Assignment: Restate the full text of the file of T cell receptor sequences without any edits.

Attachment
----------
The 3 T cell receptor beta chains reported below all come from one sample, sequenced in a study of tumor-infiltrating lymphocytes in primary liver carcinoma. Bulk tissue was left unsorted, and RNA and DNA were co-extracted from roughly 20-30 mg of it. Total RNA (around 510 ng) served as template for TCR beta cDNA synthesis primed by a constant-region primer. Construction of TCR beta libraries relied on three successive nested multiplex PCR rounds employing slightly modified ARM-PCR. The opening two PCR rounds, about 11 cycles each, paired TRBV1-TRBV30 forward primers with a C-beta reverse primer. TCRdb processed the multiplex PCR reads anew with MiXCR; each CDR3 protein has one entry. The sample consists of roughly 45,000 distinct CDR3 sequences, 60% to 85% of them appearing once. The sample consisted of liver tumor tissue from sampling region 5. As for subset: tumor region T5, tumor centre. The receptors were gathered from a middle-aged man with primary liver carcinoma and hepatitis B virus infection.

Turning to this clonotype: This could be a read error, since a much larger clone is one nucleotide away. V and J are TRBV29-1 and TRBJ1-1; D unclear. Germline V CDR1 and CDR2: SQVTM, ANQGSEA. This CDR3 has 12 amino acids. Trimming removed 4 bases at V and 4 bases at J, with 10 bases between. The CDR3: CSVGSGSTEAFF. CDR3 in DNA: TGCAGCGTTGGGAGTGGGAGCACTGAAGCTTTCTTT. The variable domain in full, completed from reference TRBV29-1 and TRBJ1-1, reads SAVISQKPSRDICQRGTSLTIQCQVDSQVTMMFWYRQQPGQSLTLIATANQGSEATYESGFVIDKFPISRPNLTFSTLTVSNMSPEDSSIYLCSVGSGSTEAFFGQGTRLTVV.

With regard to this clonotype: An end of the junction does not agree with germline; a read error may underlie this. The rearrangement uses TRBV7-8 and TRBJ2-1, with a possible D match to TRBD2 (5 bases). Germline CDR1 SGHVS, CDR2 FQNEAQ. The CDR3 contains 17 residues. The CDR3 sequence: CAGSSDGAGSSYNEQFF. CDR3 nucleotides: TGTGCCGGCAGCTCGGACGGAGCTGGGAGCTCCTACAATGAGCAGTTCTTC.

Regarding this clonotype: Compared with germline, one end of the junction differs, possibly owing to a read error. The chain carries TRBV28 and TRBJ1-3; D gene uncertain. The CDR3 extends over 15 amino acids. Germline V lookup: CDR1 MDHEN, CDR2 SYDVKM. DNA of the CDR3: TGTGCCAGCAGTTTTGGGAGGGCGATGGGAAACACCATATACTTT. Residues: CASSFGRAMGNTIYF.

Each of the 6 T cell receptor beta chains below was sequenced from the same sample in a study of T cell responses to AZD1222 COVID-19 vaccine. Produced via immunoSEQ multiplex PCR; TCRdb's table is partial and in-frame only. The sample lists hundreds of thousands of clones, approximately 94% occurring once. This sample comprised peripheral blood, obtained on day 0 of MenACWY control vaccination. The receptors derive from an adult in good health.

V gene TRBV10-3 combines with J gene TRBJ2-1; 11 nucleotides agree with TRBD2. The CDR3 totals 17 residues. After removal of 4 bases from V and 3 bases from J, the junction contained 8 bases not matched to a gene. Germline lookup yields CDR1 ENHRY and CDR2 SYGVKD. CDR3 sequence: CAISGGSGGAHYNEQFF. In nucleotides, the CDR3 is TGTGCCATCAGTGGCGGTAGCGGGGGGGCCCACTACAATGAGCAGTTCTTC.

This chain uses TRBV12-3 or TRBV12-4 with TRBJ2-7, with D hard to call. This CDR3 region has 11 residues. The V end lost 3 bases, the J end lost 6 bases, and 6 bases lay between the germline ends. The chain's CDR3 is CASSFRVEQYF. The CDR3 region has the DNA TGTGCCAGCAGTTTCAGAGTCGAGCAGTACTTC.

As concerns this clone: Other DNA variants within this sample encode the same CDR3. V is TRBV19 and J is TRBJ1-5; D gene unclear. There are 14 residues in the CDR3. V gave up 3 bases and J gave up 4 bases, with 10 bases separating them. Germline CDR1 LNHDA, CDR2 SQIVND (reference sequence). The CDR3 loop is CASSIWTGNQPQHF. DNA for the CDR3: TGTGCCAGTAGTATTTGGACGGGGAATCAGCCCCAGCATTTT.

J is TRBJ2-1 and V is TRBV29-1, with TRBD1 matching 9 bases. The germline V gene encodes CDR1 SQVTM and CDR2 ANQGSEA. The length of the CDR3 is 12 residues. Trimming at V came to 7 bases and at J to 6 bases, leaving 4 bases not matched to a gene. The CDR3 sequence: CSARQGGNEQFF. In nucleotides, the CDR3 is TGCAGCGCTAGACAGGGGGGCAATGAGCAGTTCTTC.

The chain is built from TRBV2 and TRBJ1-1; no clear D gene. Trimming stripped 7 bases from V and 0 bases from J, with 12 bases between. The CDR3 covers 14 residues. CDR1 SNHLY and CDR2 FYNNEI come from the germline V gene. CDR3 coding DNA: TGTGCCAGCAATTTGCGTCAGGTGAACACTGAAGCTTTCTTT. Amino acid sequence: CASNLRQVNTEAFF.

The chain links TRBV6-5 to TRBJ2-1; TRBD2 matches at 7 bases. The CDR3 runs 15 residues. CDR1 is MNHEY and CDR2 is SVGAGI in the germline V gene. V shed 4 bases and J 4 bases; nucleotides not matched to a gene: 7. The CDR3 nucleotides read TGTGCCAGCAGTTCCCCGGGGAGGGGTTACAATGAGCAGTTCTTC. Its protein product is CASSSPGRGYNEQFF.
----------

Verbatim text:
The 3 T cell receptor beta chains reported below all come from one sample, sequenced in a study of tumor-infiltrating lymphocytes in primary liver carcinoma. Bulk tissue was left unsorted, and RNA and DNA were co-extracted from roughly 20-30 mg of it. Total RNA (around 510 ng) served as template for TCR beta cDNA synthesis primed by a constant-region primer. Construction of TCR beta libraries relied on three successive nested multiplex PCR rounds employing slightly modified ARM-PCR. The opening two PCR rounds, about 11 cycles each, paired TRBV1-TRBV30 forward primers with a C-beta reverse primer. TCRdb processed the multiplex PCR reads anew with MiXCR; each CDR3 protein has one entry. The sample consists of roughly 45,000 distinct CDR3 sequences, 60% to 85% of them appearing once. The sample consisted of liver tumor tissue from sampling region 5. As for subset: tumor region T5, tumor centre. The receptors were gathered from a middle-aged man with primary liver carcinoma and hepatitis B virus infection.

Turning to this clonotype: This could be a read error, since a much larger clone is one nucleotide away. V and J are TRBV29-1 and TRBJ1-1; D unclear. Germline V CDR1 and CDR2: SQVTM, ANQGSEA. This CDR3 has 12 amino acids. Trimming removed 4 bases at V and 4 bases at J, with 10 bases between. The CDR3: CSVGSGSTEAFF. CDR3 in DNA: TGCAGCGTTGGGAGTGGGAGCACTGAAGCTTTCTTT. The variable domain in full, completed from reference TRBV29-1 and TRBJ1-1, reads SAVISQKPSRDICQRGTSLTIQCQVDSQVTMMFWYRQQPGQSLTLIATANQGSEATYESGFVIDKFPISRPNLTFSTLTVSNMSPEDSSIYLCSVGSGSTEAFFGQGTRLTVV.

With regard to this clonotype: An end of the junction does not agree with germline; a read error may underlie this. The rearrangement uses TRBV7-8 and TRBJ2-1, with a possible D match to TRBD2 (5 bases). Germline CDR1 SGHVS, CDR2 FQNEAQ. The CDR3 contains 17 residues. The CDR3 sequence: CAGSSDGAGSSYNEQFF. CDR3 nucleotides: TGTGCCGGCAGCTCGGACGGAGCTGGGAGCTCCTACAATGAGCAGTTCTTC.

Regarding this clonotype: Compared with germline, one end of the junction differs, possibly owing to a read error. The chain carries TRBV28 and TRBJ1-3; D gene uncertain. The CDR3 extends over 15 amino acids. Germline V lookup: CDR1 MDHEN, CDR2 SYDVKM. DNA of the CDR3: TGTGCCAGCAGTTTTGGGAGGGCGATGGGAAACACCATATACTTT. Residues: CASSFGRAMGNTIYF.

Each of the 6 T cell receptor beta chains below was sequenced from the same sample in a study of T cell responses to AZD1222 COVID-19 vaccine. Produced via immunoSEQ multiplex PCR; TCRdb's table is partial and in-frame only. The sample lists hundreds of thousands of clones, approximately 94% occurring once. This sample comprised peripheral blood, obtained on day 0 of MenACWY control vaccination. The receptors derive from an adult in good health.

V gene TRBV10-3 combines with J gene TRBJ2-1; 11 nucleotides agree with TRBD2. The CDR3 totals 17 residues. After removal of 4 bases from V and 3 bases from J, the junction contained 8 bases not matched to a gene. Germline lookup yields CDR1 ENHRY and CDR2 SYGVKD. CDR3 sequence: CAISGGSGGAHYNEQFF. In nucleotides, the CDR3 is TGTGCCATCAGTGGCGGTAGCGGGGGGGCCCACTACAATGAGCAGTTCTTC.

This chain uses TRBV12-3 or TRBV12-4 with TRBJ2-7, with D hard to call. This CDR3 region has 11 residues. The V end lost 3 bases, the J end lost 6 bases, and 6 bases lay between the germline ends. The chain's CDR3 is CASSFRVEQYF. The CDR3 region has the DNA TGTGCCAGCAGTTTCAGAGTCGAGCAGTACTTC.

As concerns this clone: Other DNA variants within this sample encode the same CDR3. V is TRBV19 and J is TRBJ1-5; D gene unclear. There are 14 residues in the CDR3. V gave up 3 bases and J gave up 4 bases, with 10 bases separating them. Germline CDR1 LNHDA, CDR2 SQIVND (reference sequence). The CDR3 loop is CASSIWTGNQPQHF. DNA for the CDR3: TGTGCCAGTAGTATTTGGACGGGGAATCAGCCCCAGCATTTT.

J is TRBJ2-1 and V is TRBV29-1, with TRBD1 matching 9 bases. The germline V gene encodes CDR1 SQVTM and CDR2 ANQGSEA. The length of the CDR3 is 12 residues. Trimming at V came to 7 bases and at J to 6 bases, leaving 4 bases not matched to a gene. The CDR3 sequence: CSARQGGNEQFF. In nucleotides, the CDR3 is TGCAGCGCTAGACAGGGGGGCAATGAGCAGTTCTTC.

The chain is built from TRBV2 and TRBJ1-1; no clear D gene. Trimming stripped 7 bases from V and 0 bases from J, with 12 bases between. The CDR3 covers 14 residues. CDR1 SNHLY and CDR2 FYNNEI come from the germline V gene. CDR3 coding DNA: TGTGCCAGCAATTTGCGTCAGGTGAACACTGAAGCTTTCTTT. Amino acid sequence: CASNLRQVNTEAFF.

The chain links TRBV6-5 to TRBJ2-1; TRBD2 matches at 7 bases. The CDR3 runs 15 residues. CDR1 is MNHEY and CDR2 is SVGAGI in the germline V gene. V shed 4 bases and J 4 bases; nucleotides not matched to a gene: 7. The CDR3 nucleotides read TGTGCCAGCAGTTCCCCGGGGAGGGGTTACAATGAGCAGTTCTTC. Its protein product is CASSSPGRGYNEQFF.